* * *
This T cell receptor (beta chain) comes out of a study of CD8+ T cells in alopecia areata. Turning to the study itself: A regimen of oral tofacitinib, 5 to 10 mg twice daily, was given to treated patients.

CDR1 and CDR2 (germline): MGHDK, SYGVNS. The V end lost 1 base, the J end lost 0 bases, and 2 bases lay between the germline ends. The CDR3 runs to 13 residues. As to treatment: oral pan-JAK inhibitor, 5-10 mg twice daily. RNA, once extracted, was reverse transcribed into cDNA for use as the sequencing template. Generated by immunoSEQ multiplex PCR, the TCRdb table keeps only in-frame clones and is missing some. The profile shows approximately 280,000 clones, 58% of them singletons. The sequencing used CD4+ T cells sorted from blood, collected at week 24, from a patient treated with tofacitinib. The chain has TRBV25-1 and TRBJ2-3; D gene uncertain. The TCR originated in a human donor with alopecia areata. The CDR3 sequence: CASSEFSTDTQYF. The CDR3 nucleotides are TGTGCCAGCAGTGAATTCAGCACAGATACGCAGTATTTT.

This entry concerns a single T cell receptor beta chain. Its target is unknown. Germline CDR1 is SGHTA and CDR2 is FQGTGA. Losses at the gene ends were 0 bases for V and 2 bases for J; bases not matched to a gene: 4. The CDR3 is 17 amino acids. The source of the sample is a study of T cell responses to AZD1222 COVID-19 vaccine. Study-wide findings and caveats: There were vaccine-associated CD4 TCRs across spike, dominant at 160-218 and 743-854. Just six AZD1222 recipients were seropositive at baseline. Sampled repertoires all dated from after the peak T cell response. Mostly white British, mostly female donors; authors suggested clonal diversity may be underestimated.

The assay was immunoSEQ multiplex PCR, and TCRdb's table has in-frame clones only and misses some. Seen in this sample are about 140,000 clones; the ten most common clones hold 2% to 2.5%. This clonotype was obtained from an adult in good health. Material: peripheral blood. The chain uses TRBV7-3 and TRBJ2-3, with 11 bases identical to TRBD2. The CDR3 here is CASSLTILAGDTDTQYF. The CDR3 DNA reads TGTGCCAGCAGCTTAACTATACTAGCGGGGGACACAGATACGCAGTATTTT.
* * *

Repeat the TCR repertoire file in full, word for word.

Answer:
This T cell receptor (beta chain) comes out of a study of CD8+ T cells in alopecia areata. Turning to the study itself: A regimen of oral tofacitinib, 5 to 10 mg twice daily, was given to treated patients.

CDR1 and CDR2 (germline): MGHDK, SYGVNS. The V end lost 1 base, the J end lost 0 bases, and 2 bases lay between the germline ends. The CDR3 runs to 13 residues. As to treatment: oral pan-JAK inhibitor, 5-10 mg twice daily. RNA, once extracted, was reverse transcribed into cDNA for use as the sequencing template. Generated by immunoSEQ multiplex PCR, the TCRdb table keeps only in-frame clones and is missing some. The profile shows approximately 280,000 clones, 58% of them singletons. The sequencing used CD4+ T cells sorted from blood, collected at week 24, from a patient treated with tofacitinib. The chain has TRBV25-1 and TRBJ2-3; D gene uncertain. The TCR originated in a human donor with alopecia areata. The CDR3 sequence: CASSEFSTDTQYF. The CDR3 nucleotides are TGTGCCAGCAGTGAATTCAGCACAGATACGCAGTATTTT.

This entry concerns a single T cell receptor beta chain. Its target is unknown. Germline CDR1 is SGHTA and CDR2 is FQGTGA. Losses at the gene ends were 0 bases for V and 2 bases for J; bases not matched to a gene: 4. The CDR3 is 17 amino acids. The source of the sample is a study of T cell responses to AZD1222 COVID-19 vaccine. Study-wide findings and caveats: There were vaccine-associated CD4 TCRs across spike, dominant at 160-218 and 743-854. Just six AZD1222 recipients were seropositive at baseline. Sampled repertoires all dated from after the peak T cell response. Mostly white British, mostly female donors; authors suggested clonal diversity may be underestimated.

The assay was immunoSEQ multiplex PCR, and TCRdb's table has in-frame clones only and misses some. Seen in this sample are about 140,000 clones; the ten most common clones hold 2% to 2.5%. This clonotype was obtained from an adult in good health. Material: peripheral blood. The chain uses TRBV7-3 and TRBJ2-3, with 11 bases identical to TRBD2. The CDR3 here is CASSLTILAGDTDTQYF. The CDR3 DNA reads TGTGCCAGCAGCTTAACTATACTAGCGGGGGACACAGATACGCAGTATTTT.